Earlier this week, we asked readers who have a difficult time with Mother’s Day what their strategies are for making the day a little less painful. Here’s what they told us.
Image from Helen M Bushe
Avoid Social Media
For anyone who suffers on Mother’s Day, Facebook and Instagram are a minefield: Picture after picture of smiling faces at Mother’s Day brunch and posts focused on mums who have good relationships with their kids. Reader greenamerican advises:
Lost my Mother at 14, now I’m 34. Here in the age of social media it’s tough to see everyone post about how wonderful their moms are, and how thankful they are to have them, etc.. I am happy for them, but it’s not hard to feel very much like I’m missing out. I usually post some memory to which my family will say something nice about and then I try to keep my mind on anything else. A lot of holidays can be like that being that I have little family left and the family I do have is only practical to see once a year. Friends are important, obviously. Any kind of distraction is good and an avoidance of social media if you don’t want to encounter the barrage of reminders that this day may be painful for you.
The fact is, you’re not going to miss anything important by going offline for a day or two. If you have push notifications for social media, make sure to turn them off so you’re not tempted to log on.
Remember Your Loved One
If your mother, child or partner has died, Mother’s Day can be excruciating.
If you’ve lost your mum, you might find comfort in taking the time on Mother’s Day to remember her and everything she meant to you. PhlegmFatale offers:
My mom passed in 2009, and a year later, I moved to the seaside resort we visited every year. I bought a bench on the boardwalk, right across the street from the hotel we stayed in, with a memorial plaque that reads “Mom’s Bench.” I like to think that any mom who sees the bench thinks it’s for her, and sits down to watch the ocean. On Mother’s Day, I sit on her bench for a little while and thank her for being my person.
You don’t have to engrave a bench to pay tribute to your mum’s memory. Visiting where she’s buried, listening to her favourite music, swapping stories with family, or simply taking a moment to pause and think about her are all ways that might help you get through the day.
If you’ve lost a child, reader AVDawn has a recommendation:
In our case, we celebrated Mother’s Day once, during one of my many short-term pregnancies, and it was so beautiful and felt amazing getting flowers in that vase marked “Mom.” Amazing how different looking at that vase now feels. For us, hubs & I will do things for/with our own moms that day, but generally for us, it’s just another day. I avoid places that are super-celebratory on that day and find other things to do. In general, we try not to dwell on what might have been or could have been… but occasionally it hits me hard. Like last month when I realized our twins would have been 10 this year…
But yes. Mother’s Day, while wonderful in intent, is incredibly difficult for many. *hugs* to all the moms of angel-babies and all the want-to-be moms who are trying.
If you’ve lost a partner who was a mother, you might consider spending Sunday celebrating them with your children. Depending on the kids’ age, you can enlist your kids’ help in figuring out how to spend the day.
Celebrate Another Mother Figure in Your Life
Mothers aren’t always our biological mums: Many of us have someone else in our lives like an aunt who always answers the phone, mentors who guide us in our career choices, or a neighbour who keeps an eye out for us. Focus on the mother figures in your life and acknowledging all they do for you. NopeNopejustNope says:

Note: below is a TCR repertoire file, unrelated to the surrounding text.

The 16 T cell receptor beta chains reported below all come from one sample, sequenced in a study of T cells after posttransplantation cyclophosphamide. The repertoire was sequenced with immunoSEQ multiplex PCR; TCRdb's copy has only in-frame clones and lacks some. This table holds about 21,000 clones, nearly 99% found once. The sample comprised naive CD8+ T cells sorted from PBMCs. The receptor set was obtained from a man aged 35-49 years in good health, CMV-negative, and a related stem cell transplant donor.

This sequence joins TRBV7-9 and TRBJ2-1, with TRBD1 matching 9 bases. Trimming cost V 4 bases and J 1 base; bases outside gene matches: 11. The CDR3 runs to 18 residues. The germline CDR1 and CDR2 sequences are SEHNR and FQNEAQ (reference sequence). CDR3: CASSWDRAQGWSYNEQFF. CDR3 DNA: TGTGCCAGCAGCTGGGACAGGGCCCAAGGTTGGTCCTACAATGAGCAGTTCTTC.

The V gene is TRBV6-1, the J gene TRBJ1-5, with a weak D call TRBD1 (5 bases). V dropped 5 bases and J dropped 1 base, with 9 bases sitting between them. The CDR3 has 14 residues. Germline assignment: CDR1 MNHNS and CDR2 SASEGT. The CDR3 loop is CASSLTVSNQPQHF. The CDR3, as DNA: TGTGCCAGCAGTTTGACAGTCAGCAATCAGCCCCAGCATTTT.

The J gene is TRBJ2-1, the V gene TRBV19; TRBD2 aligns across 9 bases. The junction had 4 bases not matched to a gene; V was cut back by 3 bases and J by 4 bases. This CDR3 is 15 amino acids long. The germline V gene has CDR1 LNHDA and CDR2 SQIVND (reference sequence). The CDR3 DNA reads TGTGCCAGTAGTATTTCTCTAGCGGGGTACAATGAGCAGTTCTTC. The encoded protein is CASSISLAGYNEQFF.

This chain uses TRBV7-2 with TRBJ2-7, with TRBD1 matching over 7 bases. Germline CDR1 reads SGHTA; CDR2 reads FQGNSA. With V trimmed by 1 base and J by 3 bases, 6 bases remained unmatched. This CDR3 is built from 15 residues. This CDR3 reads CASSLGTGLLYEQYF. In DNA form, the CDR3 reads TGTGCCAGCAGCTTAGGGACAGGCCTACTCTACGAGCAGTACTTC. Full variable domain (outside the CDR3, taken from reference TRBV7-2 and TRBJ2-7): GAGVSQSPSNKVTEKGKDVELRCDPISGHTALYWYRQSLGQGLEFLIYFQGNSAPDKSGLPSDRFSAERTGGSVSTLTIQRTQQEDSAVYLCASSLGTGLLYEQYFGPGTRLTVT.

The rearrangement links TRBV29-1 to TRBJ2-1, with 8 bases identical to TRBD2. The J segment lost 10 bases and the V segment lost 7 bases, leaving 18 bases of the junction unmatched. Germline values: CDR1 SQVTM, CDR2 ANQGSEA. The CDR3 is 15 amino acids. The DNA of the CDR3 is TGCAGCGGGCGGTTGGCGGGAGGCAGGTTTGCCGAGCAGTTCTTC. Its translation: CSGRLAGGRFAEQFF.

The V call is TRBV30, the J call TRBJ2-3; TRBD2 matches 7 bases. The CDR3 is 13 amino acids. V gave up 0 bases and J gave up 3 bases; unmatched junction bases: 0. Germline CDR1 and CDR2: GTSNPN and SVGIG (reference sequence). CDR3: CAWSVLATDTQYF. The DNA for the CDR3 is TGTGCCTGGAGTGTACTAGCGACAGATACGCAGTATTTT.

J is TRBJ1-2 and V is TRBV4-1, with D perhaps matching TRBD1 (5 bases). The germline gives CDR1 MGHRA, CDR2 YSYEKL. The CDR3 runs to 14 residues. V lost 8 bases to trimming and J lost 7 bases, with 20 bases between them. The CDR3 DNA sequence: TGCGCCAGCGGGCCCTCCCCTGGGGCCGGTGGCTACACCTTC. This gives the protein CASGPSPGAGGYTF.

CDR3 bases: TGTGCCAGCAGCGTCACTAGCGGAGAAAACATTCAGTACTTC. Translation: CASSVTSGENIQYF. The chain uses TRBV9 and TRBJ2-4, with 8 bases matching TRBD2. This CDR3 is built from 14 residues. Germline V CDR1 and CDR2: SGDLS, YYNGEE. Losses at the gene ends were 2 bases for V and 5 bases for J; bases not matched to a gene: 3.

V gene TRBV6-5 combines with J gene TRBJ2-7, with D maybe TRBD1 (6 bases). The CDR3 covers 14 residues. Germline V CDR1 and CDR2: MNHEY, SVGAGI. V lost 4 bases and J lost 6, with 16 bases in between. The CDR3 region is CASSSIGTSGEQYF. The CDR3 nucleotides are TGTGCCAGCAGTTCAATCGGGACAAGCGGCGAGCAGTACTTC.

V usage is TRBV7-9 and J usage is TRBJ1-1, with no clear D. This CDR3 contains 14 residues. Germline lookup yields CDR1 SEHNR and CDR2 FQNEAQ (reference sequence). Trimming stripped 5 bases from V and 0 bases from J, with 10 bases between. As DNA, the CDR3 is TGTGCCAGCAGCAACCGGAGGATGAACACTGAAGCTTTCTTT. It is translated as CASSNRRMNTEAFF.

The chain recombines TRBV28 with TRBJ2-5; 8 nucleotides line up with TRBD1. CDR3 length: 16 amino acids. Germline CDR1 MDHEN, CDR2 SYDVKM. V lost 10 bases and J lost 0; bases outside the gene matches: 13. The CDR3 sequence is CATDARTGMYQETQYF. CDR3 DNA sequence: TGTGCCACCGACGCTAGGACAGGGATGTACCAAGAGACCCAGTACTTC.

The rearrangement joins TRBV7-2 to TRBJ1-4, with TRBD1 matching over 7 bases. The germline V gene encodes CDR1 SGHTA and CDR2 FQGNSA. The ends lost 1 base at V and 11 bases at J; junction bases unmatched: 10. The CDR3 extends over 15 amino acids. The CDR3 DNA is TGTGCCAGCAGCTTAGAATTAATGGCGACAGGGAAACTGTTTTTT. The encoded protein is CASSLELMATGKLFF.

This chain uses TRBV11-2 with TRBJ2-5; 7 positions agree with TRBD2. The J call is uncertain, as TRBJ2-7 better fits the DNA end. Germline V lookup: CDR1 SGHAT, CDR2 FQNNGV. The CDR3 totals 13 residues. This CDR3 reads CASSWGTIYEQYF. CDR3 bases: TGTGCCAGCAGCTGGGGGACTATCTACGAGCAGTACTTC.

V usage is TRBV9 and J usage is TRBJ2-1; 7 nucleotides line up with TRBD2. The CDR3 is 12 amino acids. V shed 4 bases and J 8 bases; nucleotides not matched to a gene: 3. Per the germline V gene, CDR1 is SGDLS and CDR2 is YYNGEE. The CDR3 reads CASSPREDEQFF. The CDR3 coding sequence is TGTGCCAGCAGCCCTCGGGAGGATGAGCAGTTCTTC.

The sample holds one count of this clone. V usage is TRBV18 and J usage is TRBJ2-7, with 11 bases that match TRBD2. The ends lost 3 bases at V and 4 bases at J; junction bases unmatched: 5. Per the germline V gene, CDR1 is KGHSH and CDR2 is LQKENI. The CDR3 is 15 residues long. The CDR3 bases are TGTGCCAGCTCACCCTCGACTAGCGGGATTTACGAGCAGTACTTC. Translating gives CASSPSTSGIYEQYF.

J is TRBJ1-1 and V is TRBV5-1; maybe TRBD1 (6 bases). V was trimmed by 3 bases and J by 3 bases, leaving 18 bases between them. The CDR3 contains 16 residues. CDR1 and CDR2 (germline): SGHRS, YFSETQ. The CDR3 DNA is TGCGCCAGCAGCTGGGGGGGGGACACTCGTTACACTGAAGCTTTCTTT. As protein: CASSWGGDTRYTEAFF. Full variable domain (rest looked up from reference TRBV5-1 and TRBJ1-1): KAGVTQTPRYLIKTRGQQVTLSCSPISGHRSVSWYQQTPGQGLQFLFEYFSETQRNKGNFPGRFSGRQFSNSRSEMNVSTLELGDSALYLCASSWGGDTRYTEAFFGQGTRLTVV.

I am not on good terms with my own mother, to put it lightly… but I do make sure to send a card to both of my grandmothers, and I’ve been nagging my boyfriend to send his mother something nice. On Mother’s Day I will stay off of Facebook, and spend the day taking care of myself and doing DIY spa stuff. I am a pet mom, after all!
If you know you’ll be spending the holiday with your partner’s mum, but you don’t view her as a mother figure, HesterMofet has a trick to help you reframe the day and get through it:
I’m sorry you’ve lost your mom. Mine has been gone for 20 years, and the day revolves around my mother-in-law. I just treat it like a birthday. It’s not about me, it’s about the person being celebrated. It’s not her fault my mother is gone, and she’s got nothing to do with it. We focus on her and let her enjoy the day without any dark clouds.
If you don’t have a mother figure to celebrate, you might expand your definition of what a mother is to women in general. You can volunteer at a women’s shelter or other organisation or send texts to important women in your life.
Self care is important any time, but if this day is rough for you, it’s essential. Plan a day full of your favourite activities, like a marathon of your favourite movies with your favourite snacks. Or treat yourself to something new, like taking an art class or a new hiking trail. The goal is to distract yourself with things you enjoy. Reader LarsVargas needs $20 million and a nap suggests another approach: Treat it like any other day and go about your weekend routine.
Whether you decide to do something special or not, you can still focus on the good things in your life, as whatdidyousay11 proposes:
I lost my mother 5 years ago and my husband lost his mother 2 years ago. I wasn’t able to have children. So I do dread mother’s day but I try to be a grown up and be thankful for all of the wonderful things in my life. I appreciate this post as it reminded me I am not alone.
Whether your mum has died, you don’t have a good relationship with your mother, or you’re not able to be one and want to, knowing that you’re not alone and having a few ways to handle the holiday will hopefully help.